WASHINGTON, Aug 16 (Reuters) - The Biden administration on Monday challenged a federal judge's decision in June to block the Interior Department's pause on oil and gas leasing on public lands and waters - a critical piece of its climate change policy - but will proceed with leasing during the appeals process.
The Interior Department aims to overturn the decision of Judge Terry Doughty of the U.S. District Court for the Western District of Louisiana, who said Louisiana and a dozen states that sued President Joe Biden's administration established they would suffer injury from the pause on new oil and gas leases.
Those states last week sought a court order from the judge to force Interior to hold an offshore lease sale this year. And on Monday, the American Petroleum Institute and 11 other industry groups sued the administration to force them to reinstate lease sales, which had not resumed after the judge's June decision.
"The appeal of the preliminary injunction is important and necessary. Together, federal onshore and offshore oil and gas leasing programs are responsible for significant greenhouse gas emissions and growing climate and community impacts," the Interior Department said in a statement.
Biden had paused the government's new leases in January as part of a sweeping plan to rein in fossil-fuel extraction on federal land and combat the effects of climate change.
The Interior Department said on Monday it will proceed with new leases during the appeals process "consistent with the district court’s injunction during the appeal" and will use "discretion provided under the law to conduct leasing in a manner that takes into account the program’s many deficiencies."
The agency acknowledged that its current leasing program and royalty rates do not "adequately incorporate consideration of climate impacts" and the "breadth of the Interior Secretary’s stewardship responsibilities."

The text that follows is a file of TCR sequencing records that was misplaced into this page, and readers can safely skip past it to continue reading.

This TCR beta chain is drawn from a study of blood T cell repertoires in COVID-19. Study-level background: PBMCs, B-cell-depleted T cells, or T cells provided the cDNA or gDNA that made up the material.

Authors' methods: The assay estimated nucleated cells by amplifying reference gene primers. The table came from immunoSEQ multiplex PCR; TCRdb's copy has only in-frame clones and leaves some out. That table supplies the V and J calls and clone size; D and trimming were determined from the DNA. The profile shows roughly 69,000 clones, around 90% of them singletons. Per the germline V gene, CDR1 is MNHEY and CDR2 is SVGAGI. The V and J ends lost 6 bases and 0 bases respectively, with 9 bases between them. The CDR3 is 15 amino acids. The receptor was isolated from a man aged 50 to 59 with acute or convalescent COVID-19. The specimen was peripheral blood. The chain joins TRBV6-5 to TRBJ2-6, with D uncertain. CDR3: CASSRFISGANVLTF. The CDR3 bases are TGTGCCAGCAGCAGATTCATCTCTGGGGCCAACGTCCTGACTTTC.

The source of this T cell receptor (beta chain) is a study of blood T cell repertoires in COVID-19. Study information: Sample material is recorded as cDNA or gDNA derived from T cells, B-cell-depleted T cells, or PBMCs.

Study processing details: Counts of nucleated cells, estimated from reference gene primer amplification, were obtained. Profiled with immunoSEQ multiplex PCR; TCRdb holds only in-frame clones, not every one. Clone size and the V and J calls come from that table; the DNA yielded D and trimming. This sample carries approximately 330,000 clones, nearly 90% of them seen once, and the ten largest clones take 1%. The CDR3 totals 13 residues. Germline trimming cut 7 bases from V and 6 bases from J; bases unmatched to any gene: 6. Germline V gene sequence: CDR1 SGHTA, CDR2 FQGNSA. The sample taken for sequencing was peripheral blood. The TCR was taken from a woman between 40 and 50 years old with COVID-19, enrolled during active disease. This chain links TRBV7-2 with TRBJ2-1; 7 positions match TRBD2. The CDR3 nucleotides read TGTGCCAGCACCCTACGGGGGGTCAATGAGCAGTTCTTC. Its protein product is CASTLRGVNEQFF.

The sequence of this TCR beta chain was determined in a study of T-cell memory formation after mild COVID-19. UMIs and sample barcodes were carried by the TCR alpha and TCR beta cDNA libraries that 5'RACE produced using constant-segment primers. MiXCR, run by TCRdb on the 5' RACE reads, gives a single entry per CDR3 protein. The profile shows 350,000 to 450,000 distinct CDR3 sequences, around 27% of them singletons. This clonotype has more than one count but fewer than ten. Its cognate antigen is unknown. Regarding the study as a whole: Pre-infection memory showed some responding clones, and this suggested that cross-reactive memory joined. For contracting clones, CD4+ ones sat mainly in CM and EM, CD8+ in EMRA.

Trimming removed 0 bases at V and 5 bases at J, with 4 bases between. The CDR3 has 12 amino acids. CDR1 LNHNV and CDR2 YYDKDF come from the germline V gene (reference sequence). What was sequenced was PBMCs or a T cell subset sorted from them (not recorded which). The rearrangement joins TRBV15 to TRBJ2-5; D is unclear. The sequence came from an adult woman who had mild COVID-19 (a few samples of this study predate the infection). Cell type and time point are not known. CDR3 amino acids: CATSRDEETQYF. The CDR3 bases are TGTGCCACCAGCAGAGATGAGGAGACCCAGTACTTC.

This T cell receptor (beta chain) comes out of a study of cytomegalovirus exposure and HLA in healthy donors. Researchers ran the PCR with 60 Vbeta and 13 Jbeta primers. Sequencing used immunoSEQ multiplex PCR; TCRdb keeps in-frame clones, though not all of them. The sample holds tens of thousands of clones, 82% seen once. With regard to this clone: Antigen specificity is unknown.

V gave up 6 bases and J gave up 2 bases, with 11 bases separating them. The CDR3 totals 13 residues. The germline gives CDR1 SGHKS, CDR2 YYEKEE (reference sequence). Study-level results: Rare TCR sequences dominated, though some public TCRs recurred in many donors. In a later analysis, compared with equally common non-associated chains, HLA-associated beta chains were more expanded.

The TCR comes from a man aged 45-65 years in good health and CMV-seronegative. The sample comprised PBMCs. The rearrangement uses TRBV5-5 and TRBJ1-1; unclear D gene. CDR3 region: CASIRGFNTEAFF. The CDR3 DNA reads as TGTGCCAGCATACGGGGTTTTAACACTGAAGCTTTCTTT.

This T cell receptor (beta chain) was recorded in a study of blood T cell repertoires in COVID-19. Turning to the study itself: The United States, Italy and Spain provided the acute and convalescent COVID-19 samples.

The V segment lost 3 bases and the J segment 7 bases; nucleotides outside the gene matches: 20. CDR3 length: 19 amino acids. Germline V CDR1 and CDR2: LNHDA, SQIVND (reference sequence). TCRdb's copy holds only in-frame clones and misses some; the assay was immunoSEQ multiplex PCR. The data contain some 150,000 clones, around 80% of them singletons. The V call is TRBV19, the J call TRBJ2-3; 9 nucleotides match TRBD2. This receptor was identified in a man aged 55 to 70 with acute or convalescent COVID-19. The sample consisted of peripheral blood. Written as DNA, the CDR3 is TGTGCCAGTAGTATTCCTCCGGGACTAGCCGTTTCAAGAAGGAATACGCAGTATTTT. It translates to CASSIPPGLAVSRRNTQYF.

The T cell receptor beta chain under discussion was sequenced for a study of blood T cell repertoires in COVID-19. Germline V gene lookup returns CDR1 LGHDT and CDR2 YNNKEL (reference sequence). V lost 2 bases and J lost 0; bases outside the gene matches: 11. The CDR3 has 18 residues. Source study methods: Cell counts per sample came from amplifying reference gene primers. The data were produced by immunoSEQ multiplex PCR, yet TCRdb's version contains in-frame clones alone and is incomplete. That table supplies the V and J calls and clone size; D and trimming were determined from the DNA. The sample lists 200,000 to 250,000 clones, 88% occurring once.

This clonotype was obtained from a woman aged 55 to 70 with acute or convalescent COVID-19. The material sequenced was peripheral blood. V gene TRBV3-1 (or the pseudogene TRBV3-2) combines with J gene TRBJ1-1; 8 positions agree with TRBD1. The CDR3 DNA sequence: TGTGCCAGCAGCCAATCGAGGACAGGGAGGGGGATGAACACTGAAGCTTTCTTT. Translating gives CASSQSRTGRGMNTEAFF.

The agency said it will address the shortcomings through several steps, including completing a report outlining reform recommendations.
Interior Secretary Deb Haaland said earlier this year that the highly anticipated report would be released in the “early summer” but it has not yet been published.
The Department also will undertake a "programmatic analysis" to ensure that federal leasing meets Biden's targets of cutting greenhouse gas emissions in half by 2030 and announced it will also release a "notice of intent" to review the federal coal leasing program later this week.
Environmental groups welcomed the appeal but expressed concern about a resumption of leasing in light of a dire report earlier this month by the UN climate science panel warning that global warming is dangerously close to spiralling out of control without drastic measures to slash greenhouse gas emissions.
“Appealing this decision shows that the Biden administration is committed to tackling the devastating impacts of the broken federal oil and gas program, but in the wake of the most recent IPCC report it is concerning that oil and gas leasing will resume and we hope DOI will introduce needed reforms to the oil and gas program ASAP,” said Jamie Williams, president of the Wilderness Society.
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